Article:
A brokerage is a firm that acts as an intermediary between a buyer and a seller.  To broker a deal is to communicate with both parties, bringing them together in agreement on the terms of the contract.  A broker, a single person, or the firm completes necessary paperwork, obtains appropriate signatures and at times, monitors the execution of the contract from fulfilment through to payment.  Since the buyer and seller are employing the brokerage to complete the deal, it may collect a portion of the money as its fees, commonly referred to as commission.  In some cases, a firm receives commission from both parties, while in others, it receives a commission only from the seller.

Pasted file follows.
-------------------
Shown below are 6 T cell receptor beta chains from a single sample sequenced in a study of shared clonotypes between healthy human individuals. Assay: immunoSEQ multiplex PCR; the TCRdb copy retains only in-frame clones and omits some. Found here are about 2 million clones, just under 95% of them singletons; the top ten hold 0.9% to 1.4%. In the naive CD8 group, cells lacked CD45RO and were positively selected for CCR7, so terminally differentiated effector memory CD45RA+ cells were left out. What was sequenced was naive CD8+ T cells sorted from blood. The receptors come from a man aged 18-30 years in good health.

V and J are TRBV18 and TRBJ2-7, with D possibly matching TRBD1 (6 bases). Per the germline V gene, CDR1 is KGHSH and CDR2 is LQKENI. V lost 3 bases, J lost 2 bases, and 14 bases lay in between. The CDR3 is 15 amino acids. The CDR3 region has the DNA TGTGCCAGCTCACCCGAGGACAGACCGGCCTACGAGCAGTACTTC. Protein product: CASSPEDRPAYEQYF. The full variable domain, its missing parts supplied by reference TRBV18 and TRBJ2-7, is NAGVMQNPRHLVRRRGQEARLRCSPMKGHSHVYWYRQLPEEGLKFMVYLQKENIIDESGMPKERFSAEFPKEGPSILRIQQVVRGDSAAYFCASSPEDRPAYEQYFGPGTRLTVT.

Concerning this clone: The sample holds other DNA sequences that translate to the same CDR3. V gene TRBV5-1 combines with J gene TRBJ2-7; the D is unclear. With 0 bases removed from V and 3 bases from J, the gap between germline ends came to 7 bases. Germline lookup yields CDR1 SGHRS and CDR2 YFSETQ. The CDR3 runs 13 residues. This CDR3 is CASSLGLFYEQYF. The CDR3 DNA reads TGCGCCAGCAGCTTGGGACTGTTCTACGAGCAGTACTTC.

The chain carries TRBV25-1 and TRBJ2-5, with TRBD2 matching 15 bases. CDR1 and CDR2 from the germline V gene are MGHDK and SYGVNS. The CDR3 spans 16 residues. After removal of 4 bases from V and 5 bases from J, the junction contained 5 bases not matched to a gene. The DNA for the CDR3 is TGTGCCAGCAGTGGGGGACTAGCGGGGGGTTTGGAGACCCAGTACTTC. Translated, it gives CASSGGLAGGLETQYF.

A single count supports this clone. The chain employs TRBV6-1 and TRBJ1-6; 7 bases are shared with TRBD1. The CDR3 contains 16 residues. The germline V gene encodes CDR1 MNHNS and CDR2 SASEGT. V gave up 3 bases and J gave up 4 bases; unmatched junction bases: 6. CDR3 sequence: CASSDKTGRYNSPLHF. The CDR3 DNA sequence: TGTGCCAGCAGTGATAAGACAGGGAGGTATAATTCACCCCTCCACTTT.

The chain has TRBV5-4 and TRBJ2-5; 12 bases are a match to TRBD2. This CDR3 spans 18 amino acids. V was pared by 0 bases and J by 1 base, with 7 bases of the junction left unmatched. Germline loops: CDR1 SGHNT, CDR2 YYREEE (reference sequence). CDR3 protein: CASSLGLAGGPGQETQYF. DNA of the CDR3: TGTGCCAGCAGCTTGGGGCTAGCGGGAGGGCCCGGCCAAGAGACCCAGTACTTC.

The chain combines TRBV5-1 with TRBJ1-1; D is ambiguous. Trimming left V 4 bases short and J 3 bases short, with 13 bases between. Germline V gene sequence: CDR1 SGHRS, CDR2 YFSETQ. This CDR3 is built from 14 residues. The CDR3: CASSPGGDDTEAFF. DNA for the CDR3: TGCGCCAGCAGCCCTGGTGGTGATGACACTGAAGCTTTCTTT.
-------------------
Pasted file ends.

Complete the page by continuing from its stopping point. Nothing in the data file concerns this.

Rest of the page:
Brokerage firms are most commonly thought of in relationship to the sale and purchase of stock shares. Their fees are variable, depending on the degree to which the firm is involved in decisions about purchase.  Some stockowners give their brokers power of attorney to make decisions about when to buy or sell stock and depend upon them for researching new stock for purchase.  This type usually assesses a fairly large fee and regardless of whether the owner loses or earns money, the firm is paid.